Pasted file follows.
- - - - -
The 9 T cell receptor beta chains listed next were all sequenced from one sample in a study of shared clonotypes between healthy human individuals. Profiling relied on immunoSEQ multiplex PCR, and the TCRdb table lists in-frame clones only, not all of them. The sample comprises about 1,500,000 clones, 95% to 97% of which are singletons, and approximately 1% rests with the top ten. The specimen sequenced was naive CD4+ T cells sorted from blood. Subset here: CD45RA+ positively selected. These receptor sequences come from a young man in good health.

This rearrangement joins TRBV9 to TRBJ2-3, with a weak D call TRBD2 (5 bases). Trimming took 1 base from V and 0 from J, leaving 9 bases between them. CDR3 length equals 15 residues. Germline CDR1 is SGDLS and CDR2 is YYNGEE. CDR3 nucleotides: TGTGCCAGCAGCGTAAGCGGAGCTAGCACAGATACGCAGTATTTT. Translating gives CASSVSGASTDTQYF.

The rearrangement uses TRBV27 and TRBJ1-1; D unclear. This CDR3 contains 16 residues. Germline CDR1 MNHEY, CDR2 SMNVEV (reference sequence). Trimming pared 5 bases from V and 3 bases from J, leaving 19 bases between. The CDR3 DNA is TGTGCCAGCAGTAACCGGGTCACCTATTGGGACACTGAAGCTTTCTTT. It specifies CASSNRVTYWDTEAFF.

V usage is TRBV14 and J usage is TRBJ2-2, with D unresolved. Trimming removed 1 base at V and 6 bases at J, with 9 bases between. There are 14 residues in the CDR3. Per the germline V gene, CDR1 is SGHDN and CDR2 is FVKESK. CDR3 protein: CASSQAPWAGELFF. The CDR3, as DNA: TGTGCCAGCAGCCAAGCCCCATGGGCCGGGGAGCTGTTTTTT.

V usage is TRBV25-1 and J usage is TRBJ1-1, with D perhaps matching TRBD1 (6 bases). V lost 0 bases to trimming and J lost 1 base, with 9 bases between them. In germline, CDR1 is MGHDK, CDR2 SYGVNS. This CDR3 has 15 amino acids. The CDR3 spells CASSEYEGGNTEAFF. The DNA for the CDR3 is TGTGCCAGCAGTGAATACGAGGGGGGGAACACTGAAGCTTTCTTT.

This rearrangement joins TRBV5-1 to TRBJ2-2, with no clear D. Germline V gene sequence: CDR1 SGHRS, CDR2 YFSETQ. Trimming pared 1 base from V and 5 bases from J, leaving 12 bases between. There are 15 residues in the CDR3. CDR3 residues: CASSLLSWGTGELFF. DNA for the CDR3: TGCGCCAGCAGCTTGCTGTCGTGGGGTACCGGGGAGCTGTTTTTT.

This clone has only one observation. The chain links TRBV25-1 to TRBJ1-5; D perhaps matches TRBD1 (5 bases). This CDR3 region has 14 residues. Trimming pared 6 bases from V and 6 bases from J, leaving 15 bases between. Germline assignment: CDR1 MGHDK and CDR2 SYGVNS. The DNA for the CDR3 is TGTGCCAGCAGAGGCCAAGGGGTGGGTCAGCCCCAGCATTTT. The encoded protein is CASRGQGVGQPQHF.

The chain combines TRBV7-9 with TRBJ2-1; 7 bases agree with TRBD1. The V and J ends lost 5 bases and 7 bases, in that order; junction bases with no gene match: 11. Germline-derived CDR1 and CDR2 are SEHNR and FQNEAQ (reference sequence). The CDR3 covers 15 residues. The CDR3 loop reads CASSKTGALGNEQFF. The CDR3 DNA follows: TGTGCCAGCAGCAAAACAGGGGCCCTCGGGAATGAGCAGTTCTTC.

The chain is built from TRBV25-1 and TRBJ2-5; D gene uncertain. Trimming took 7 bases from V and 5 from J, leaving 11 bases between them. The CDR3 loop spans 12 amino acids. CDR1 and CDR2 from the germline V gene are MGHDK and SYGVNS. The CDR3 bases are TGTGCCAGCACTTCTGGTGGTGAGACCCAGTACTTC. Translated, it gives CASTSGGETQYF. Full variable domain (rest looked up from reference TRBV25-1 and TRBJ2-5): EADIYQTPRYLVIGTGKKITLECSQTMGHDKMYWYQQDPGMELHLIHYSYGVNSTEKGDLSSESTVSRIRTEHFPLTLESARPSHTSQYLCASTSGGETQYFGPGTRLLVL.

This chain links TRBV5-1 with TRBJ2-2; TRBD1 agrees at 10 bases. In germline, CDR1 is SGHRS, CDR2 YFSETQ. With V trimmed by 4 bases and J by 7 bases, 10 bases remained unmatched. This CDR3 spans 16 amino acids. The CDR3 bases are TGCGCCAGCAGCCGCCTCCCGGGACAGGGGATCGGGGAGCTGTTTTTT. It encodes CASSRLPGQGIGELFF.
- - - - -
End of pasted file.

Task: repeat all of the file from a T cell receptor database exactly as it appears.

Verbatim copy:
The 9 T cell receptor beta chains listed next were all sequenced from one sample in a study of shared clonotypes between healthy human individuals. Profiling relied on immunoSEQ multiplex PCR, and the TCRdb table lists in-frame clones only, not all of them. The sample comprises about 1,500,000 clones, 95% to 97% of which are singletons, and approximately 1% rests with the top ten. The specimen sequenced was naive CD4+ T cells sorted from blood. Subset here: CD45RA+ positively selected. These receptor sequences come from a young man in good health.

This rearrangement joins TRBV9 to TRBJ2-3, with a weak D call TRBD2 (5 bases). Trimming took 1 base from V and 0 from J, leaving 9 bases between them. CDR3 length equals 15 residues. Germline CDR1 is SGDLS and CDR2 is YYNGEE. CDR3 nucleotides: TGTGCCAGCAGCGTAAGCGGAGCTAGCACAGATACGCAGTATTTT. Translating gives CASSVSGASTDTQYF.

The rearrangement uses TRBV27 and TRBJ1-1; D unclear. This CDR3 contains 16 residues. Germline CDR1 MNHEY, CDR2 SMNVEV (reference sequence). Trimming pared 5 bases from V and 3 bases from J, leaving 19 bases between. The CDR3 DNA is TGTGCCAGCAGTAACCGGGTCACCTATTGGGACACTGAAGCTTTCTTT. It specifies CASSNRVTYWDTEAFF.

V usage is TRBV14 and J usage is TRBJ2-2, with D unresolved. Trimming removed 1 base at V and 6 bases at J, with 9 bases between. There are 14 residues in the CDR3. Per the germline V gene, CDR1 is SGHDN and CDR2 is FVKESK. CDR3 protein: CASSQAPWAGELFF. The CDR3, as DNA: TGTGCCAGCAGCCAAGCCCCATGGGCCGGGGAGCTGTTTTTT.

V usage is TRBV25-1 and J usage is TRBJ1-1, with D perhaps matching TRBD1 (6 bases). V lost 0 bases to trimming and J lost 1 base, with 9 bases between them. In germline, CDR1 is MGHDK, CDR2 SYGVNS. This CDR3 has 15 amino acids. The CDR3 spells CASSEYEGGNTEAFF. The DNA for the CDR3 is TGTGCCAGCAGTGAATACGAGGGGGGGAACACTGAAGCTTTCTTT.

This rearrangement joins TRBV5-1 to TRBJ2-2, with no clear D. Germline V gene sequence: CDR1 SGHRS, CDR2 YFSETQ. Trimming pared 1 base from V and 5 bases from J, leaving 12 bases between. There are 15 residues in the CDR3. CDR3 residues: CASSLLSWGTGELFF. DNA for the CDR3: TGCGCCAGCAGCTTGCTGTCGTGGGGTACCGGGGAGCTGTTTTTT.

This clone has only one observation. The chain links TRBV25-1 to TRBJ1-5; D perhaps matches TRBD1 (5 bases). This CDR3 region has 14 residues. Trimming pared 6 bases from V and 6 bases from J, leaving 15 bases between. Germline assignment: CDR1 MGHDK and CDR2 SYGVNS. The DNA for the CDR3 is TGTGCCAGCAGAGGCCAAGGGGTGGGTCAGCCCCAGCATTTT. The encoded protein is CASRGQGVGQPQHF.

The chain combines TRBV7-9 with TRBJ2-1; 7 bases agree with TRBD1. The V and J ends lost 5 bases and 7 bases, in that order; junction bases with no gene match: 11. Germline-derived CDR1 and CDR2 are SEHNR and FQNEAQ (reference sequence). The CDR3 covers 15 residues. The CDR3 loop reads CASSKTGALGNEQFF. The CDR3 DNA follows: TGTGCCAGCAGCAAAACAGGGGCCCTCGGGAATGAGCAGTTCTTC.

The chain is built from TRBV25-1 and TRBJ2-5; D gene uncertain. Trimming took 7 bases from V and 5 from J, leaving 11 bases between them. The CDR3 loop spans 12 amino acids. CDR1 and CDR2 from the germline V gene are MGHDK and SYGVNS. The CDR3 bases are TGTGCCAGCACTTCTGGTGGTGAGACCCAGTACTTC. Translated, it gives CASTSGGETQYF. Full variable domain (rest looked up from reference TRBV25-1 and TRBJ2-5): EADIYQTPRYLVIGTGKKITLECSQTMGHDKMYWYQQDPGMELHLIHYSYGVNSTEKGDLSSESTVSRIRTEHFPLTLESARPSHTSQYLCASTSGGETQYFGPGTRLLVL.

This chain links TRBV5-1 with TRBJ2-2; TRBD1 agrees at 10 bases. In germline, CDR1 is SGHRS, CDR2 YFSETQ. With V trimmed by 4 bases and J by 7 bases, 10 bases remained unmatched. This CDR3 spans 16 amino acids. The CDR3 bases are TGCGCCAGCAGCCGCCTCCCGGGACAGGGGATCGGGGAGCTGTTTTTT. It encodes CASSRLPGQGIGELFF.